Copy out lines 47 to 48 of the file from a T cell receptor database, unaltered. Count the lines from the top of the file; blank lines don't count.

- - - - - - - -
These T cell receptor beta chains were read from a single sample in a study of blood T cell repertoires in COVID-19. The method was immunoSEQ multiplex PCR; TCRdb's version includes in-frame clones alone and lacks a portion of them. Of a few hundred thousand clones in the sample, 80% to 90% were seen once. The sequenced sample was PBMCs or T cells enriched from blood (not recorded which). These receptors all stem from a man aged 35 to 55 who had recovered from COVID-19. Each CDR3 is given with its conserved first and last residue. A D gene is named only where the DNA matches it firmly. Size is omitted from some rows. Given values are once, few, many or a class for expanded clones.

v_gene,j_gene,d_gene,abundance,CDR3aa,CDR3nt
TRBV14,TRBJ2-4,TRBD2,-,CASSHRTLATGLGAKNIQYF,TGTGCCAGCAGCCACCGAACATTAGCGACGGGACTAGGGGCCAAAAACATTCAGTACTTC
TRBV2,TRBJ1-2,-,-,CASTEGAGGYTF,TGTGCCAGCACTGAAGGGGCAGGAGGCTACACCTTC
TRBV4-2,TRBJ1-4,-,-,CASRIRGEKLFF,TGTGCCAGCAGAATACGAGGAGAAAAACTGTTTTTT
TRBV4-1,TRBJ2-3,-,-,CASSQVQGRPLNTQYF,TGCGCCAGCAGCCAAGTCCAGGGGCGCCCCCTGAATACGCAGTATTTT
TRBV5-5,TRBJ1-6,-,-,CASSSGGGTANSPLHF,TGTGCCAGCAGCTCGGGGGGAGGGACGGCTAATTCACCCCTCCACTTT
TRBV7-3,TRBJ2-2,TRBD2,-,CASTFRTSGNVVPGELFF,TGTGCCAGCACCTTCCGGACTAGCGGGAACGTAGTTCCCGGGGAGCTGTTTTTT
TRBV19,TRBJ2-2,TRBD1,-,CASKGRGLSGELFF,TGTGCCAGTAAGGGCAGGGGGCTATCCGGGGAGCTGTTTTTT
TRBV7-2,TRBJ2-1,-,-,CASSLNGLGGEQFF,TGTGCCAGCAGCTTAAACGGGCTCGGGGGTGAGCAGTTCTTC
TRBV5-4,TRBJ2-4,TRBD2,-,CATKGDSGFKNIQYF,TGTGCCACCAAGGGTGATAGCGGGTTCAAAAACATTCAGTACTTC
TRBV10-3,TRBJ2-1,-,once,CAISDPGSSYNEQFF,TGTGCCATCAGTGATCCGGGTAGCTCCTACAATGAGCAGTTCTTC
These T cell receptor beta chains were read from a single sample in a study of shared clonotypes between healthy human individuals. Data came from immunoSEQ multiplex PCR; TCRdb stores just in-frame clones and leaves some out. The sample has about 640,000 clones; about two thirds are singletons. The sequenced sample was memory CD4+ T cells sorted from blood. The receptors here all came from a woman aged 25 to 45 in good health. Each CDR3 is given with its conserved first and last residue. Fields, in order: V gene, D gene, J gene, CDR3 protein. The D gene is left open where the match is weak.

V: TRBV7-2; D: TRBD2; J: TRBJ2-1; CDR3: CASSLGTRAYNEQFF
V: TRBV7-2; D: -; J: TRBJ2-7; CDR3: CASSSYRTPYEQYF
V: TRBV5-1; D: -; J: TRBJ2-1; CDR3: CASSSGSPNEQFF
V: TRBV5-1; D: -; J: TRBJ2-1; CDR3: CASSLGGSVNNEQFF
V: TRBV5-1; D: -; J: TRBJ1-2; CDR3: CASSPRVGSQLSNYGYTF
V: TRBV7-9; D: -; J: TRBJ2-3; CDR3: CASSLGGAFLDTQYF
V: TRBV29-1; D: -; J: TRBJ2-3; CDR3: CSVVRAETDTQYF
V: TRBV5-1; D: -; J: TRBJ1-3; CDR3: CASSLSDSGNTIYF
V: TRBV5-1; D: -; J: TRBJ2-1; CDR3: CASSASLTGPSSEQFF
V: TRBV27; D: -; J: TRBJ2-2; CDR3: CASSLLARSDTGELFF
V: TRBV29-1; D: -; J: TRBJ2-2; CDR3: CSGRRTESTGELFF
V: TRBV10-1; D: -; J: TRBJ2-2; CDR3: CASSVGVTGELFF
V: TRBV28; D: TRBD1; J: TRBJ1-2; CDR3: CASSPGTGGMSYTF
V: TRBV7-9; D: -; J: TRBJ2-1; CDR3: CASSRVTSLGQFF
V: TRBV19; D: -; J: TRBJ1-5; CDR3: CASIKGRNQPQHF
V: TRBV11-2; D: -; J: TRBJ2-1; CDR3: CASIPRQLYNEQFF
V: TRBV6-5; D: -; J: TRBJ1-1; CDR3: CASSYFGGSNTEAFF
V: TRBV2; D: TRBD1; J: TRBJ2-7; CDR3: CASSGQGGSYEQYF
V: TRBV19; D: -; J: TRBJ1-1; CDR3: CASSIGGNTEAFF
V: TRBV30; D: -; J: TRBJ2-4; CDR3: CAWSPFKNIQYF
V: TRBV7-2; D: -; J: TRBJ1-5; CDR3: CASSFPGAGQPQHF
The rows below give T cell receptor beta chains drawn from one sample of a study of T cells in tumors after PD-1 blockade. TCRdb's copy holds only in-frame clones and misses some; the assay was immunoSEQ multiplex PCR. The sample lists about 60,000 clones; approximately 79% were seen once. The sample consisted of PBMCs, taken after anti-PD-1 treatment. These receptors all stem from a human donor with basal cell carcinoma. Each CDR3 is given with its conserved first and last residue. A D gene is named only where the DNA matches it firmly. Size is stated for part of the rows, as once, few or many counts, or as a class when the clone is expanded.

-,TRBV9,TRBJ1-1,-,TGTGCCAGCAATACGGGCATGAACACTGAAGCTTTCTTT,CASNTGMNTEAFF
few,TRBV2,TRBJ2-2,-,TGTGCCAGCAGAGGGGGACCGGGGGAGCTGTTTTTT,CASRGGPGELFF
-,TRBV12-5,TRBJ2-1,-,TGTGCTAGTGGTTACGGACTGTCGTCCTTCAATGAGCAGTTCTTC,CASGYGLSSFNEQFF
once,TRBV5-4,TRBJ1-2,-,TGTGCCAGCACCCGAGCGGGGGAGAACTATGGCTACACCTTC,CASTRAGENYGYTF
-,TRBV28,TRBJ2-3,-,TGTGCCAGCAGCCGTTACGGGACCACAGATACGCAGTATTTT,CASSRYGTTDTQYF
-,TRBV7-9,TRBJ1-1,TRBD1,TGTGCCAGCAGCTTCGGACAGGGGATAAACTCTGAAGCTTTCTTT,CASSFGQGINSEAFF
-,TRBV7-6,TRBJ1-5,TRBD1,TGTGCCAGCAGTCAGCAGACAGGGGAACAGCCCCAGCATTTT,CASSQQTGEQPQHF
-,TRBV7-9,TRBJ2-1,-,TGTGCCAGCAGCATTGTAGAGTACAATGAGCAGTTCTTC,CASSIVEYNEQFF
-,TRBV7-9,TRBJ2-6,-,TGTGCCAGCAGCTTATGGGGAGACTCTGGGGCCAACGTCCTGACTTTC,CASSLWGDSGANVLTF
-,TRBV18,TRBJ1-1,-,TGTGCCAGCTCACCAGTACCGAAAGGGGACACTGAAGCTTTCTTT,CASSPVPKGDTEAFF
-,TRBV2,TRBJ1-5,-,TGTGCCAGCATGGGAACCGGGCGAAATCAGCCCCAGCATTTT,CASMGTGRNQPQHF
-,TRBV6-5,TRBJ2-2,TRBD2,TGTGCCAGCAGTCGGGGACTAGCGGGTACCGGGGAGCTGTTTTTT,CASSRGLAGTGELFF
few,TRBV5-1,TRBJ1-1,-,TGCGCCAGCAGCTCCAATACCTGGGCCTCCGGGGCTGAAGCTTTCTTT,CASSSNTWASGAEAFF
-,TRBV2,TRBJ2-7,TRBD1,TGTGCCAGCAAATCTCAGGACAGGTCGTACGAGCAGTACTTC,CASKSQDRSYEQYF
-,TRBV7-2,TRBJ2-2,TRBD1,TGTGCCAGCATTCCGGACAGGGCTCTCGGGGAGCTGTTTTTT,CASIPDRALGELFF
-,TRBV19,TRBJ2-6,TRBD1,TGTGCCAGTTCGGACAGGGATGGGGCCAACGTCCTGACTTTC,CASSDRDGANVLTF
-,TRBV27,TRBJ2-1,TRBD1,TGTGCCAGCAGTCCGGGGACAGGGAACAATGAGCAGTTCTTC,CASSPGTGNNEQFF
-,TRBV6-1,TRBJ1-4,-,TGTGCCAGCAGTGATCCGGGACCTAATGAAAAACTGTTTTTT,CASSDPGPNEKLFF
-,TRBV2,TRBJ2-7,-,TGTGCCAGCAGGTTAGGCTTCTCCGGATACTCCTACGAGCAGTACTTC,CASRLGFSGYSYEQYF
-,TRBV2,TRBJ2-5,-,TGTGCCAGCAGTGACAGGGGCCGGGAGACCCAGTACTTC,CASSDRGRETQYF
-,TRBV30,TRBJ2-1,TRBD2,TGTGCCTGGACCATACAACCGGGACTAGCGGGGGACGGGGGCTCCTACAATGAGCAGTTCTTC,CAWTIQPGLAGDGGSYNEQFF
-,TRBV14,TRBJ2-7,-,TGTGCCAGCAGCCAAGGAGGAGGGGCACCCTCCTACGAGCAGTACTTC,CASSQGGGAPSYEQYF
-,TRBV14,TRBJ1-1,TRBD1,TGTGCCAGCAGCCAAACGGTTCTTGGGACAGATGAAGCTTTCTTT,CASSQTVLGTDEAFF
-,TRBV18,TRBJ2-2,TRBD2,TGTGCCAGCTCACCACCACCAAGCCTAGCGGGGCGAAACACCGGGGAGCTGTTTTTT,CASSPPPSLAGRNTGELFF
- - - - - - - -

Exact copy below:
-,TRBV6-5,TRBJ2-2,TRBD2,TGTGCCAGCAGTCGGGGACTAGCGGGTACCGGGGAGCTGTTTTTT,CASSRGLAGTGELFF
few,TRBV5-1,TRBJ1-1,-,TGCGCCAGCAGCTCCAATACCTGGGCCTCCGGGGCTGAAGCTTTCTTT,CASSSNTWASGAEAFF